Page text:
In global warming discussions, much is made of the supposed agreement between climate models and data. But even supposing that theory agrees with data (or that data agree with theory), I believe that the “apparent correlation between theory and data is no guarantee that the theory accurately describes the phenomenon” and “[d] emonstration of agreement between a proposed theory and a given set of data is no proof that the theory is valid.” The above quotations, which are from my 1967 review of longshore currents (Reviews of Geophysics,
5(3), 301, 303, August 1967), are general statements, applicable to all fields in science. Their generality is affirmed in the American Association for the Advancement of Science book Benchmarks for Science Literacy (1993), which states that demonstration of correlation is not proof of cause -and- effect relations, and that students should know this “by the end of the 12th grade.” “A believable correlation between two variables doesn’t mean that either one causes the other…” (p. 230; see also pp. 226 and 270″
I agree with this. Correlations and process by elimination, etc are not very convincing. In 1896, Svante Arrhenius predicted the global temperature response to a doubling of carbon dioxide which was not remarkably different from today’s best estimates (it was on the high end). He did not have any CO2 or temperature data to get correlations off of. The infamous Vostok plot of CO2 and temperature going back several hundred thousand years was not available to him. He had no fancy models. This “theory” stems from physical principles in radiative transfer and the attribution is not based on a good correlation, but quantitative analysis of radiative forcings for different external agents, various fingerprints (like stratospheric cooling, etc) that cannot be explained by solely natural variability. See The Scientific Basis for Anthropogenic Climate Change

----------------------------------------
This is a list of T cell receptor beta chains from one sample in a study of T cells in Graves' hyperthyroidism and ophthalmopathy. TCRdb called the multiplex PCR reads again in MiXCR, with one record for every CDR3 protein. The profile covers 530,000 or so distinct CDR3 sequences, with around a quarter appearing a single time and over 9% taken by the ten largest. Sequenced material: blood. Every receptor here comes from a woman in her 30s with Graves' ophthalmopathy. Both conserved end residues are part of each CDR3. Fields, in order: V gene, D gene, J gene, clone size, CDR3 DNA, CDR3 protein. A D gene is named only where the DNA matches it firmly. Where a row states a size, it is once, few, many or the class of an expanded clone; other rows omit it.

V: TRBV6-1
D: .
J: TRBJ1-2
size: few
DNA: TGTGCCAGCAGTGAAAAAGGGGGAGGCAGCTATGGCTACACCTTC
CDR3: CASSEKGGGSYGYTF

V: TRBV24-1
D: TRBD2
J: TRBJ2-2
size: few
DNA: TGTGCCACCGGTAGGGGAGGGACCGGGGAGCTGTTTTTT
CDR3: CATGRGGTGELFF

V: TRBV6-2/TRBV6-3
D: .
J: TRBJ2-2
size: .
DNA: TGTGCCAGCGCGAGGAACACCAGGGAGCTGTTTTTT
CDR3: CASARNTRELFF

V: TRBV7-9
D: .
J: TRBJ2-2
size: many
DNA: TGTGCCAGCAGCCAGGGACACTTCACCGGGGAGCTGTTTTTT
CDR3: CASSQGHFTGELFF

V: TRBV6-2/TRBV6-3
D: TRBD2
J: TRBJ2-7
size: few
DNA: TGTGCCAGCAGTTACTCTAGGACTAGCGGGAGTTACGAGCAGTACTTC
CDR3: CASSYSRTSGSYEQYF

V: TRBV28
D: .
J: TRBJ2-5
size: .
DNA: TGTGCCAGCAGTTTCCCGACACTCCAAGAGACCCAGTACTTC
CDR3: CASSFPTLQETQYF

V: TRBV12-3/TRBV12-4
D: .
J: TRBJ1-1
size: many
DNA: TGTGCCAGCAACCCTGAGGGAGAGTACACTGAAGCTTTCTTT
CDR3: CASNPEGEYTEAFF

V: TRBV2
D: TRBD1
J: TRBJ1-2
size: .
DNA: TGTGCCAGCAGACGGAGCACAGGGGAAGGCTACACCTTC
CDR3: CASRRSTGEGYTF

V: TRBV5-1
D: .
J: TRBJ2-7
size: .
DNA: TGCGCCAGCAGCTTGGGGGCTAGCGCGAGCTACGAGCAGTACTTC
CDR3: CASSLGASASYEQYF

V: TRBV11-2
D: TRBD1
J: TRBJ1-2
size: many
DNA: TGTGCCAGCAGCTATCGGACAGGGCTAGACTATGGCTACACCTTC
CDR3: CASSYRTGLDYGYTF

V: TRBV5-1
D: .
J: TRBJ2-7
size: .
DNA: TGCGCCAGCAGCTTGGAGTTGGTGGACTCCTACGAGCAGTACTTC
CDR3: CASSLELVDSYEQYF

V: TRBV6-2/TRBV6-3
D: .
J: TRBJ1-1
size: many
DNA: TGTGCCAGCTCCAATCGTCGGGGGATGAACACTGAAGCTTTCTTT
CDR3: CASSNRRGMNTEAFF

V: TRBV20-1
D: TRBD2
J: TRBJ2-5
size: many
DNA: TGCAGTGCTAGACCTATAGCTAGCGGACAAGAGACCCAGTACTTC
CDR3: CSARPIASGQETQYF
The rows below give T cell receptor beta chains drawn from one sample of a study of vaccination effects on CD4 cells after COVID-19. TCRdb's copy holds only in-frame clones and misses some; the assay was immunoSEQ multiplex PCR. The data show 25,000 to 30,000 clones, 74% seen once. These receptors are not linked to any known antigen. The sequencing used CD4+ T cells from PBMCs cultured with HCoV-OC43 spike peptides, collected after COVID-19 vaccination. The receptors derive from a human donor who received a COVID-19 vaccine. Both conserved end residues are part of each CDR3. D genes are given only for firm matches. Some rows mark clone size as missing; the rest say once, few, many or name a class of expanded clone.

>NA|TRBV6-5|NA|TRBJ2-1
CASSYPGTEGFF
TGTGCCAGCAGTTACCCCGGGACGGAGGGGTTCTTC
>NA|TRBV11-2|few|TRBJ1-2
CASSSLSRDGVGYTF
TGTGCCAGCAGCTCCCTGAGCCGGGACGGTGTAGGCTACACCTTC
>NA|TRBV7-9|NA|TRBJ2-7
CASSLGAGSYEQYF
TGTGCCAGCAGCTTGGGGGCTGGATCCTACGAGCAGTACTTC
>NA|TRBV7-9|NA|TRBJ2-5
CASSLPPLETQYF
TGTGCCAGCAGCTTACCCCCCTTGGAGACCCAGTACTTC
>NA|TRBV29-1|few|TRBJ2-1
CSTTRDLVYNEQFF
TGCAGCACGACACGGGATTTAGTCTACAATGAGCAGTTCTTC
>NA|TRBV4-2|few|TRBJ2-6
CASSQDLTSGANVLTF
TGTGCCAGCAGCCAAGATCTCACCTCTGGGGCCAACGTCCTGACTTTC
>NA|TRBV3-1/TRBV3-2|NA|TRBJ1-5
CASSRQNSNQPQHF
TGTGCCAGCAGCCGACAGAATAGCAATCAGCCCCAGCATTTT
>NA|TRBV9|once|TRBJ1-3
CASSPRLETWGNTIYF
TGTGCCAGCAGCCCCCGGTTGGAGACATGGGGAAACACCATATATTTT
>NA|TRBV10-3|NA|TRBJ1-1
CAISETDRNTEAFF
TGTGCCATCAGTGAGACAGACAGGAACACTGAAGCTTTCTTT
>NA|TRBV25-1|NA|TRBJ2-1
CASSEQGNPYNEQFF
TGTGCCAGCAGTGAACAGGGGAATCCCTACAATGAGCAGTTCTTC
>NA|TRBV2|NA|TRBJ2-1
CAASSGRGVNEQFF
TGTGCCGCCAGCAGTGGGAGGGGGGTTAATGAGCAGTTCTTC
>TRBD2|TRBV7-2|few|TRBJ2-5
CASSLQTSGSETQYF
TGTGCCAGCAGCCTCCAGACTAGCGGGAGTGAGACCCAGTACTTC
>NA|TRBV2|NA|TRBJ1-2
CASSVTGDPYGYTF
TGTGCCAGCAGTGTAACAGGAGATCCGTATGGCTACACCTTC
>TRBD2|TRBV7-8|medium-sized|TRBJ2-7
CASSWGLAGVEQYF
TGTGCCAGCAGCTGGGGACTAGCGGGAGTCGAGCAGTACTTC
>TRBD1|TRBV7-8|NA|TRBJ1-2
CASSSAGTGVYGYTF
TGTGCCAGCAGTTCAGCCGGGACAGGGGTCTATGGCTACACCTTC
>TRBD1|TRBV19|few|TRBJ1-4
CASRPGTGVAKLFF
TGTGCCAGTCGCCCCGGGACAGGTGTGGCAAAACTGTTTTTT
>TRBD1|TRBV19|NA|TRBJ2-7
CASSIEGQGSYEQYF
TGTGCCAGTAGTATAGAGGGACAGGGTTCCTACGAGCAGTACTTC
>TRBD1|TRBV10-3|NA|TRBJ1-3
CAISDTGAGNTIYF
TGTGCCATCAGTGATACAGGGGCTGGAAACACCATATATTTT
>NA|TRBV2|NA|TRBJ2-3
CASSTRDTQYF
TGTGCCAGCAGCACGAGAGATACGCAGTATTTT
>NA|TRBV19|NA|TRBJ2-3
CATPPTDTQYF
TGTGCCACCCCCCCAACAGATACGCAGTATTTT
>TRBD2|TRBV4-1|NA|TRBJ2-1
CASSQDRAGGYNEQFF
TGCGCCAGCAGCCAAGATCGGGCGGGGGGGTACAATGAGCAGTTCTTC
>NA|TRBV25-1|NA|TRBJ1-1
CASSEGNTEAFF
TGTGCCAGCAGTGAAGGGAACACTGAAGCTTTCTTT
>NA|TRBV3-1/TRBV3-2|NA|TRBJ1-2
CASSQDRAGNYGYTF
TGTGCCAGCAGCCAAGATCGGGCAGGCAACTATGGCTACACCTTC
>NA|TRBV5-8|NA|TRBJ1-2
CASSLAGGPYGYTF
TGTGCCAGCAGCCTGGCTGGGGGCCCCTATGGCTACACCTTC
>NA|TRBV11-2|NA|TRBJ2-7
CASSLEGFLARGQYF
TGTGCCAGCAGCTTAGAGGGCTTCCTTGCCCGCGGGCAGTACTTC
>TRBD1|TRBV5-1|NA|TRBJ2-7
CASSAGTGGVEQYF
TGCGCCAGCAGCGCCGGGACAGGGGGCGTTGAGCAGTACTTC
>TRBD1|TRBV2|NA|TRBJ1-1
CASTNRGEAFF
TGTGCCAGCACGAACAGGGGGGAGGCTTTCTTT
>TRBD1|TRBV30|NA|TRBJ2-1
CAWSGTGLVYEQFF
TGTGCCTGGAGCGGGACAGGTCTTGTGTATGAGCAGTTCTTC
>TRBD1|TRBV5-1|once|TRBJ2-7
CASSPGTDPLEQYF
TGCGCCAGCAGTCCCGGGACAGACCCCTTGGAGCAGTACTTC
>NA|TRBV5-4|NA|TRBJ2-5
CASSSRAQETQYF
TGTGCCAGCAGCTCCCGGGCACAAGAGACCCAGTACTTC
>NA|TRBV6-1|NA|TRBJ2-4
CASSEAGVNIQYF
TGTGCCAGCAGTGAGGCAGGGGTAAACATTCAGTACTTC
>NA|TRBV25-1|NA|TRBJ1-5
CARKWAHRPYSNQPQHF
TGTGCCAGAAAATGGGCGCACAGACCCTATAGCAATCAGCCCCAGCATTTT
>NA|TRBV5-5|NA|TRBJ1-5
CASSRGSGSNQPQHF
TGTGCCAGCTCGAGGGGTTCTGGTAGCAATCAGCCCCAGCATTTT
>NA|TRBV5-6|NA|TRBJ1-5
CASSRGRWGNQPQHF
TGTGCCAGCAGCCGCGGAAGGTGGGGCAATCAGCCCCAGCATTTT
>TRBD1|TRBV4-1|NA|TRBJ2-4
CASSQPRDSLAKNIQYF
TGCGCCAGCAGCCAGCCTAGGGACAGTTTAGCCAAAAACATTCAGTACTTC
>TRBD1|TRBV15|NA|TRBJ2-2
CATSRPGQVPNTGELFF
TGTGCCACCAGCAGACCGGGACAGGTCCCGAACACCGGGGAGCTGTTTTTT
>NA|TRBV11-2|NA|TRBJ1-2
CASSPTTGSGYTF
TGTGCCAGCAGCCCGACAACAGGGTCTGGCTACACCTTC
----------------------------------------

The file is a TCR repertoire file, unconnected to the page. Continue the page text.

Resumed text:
The prevailing assumption in the press, in legislative considerations, and in climate science is that global warming causes sea level rise, which causes beach erosion. The link supposed between global warming and sea level is demonstrated by a Google search of the World Wide Web: The words “sea level” and “global warming” occur together 1,830,000 times (Google data on 22 September 2008), more than any other effect listed by the AGU statement except precipitation, which exceeds sea level by only about 1%.
I don’t quite understand the connection. A Google Search of ‘Global Warming Deniers and nazis’ reveals almost 34,000 results. I’m not sure I’d make any connection based on that. The scientific literature suggests Eustatic sea level rise is 3.3 mm/yr now. Galvin downplays the effect of sea level rise (particularly by comparing the trend with annual cyclicity), and spends quite a bit of time talking about localized erosion, however estimates suggest millions of people will be effected by just a meter of sea level rise, and be significantly costly, and the sea level rise is real as a result of thermal expansion of warmer waters and ice melt.
In summary, disagreeing with the “consensus” is fine, but rational reasons should be given for doing so, especially by scientists. This was not. There is nothing especially sloppy about the writeup, but it does not strike me as being written by someone following closely in the field of climate (change).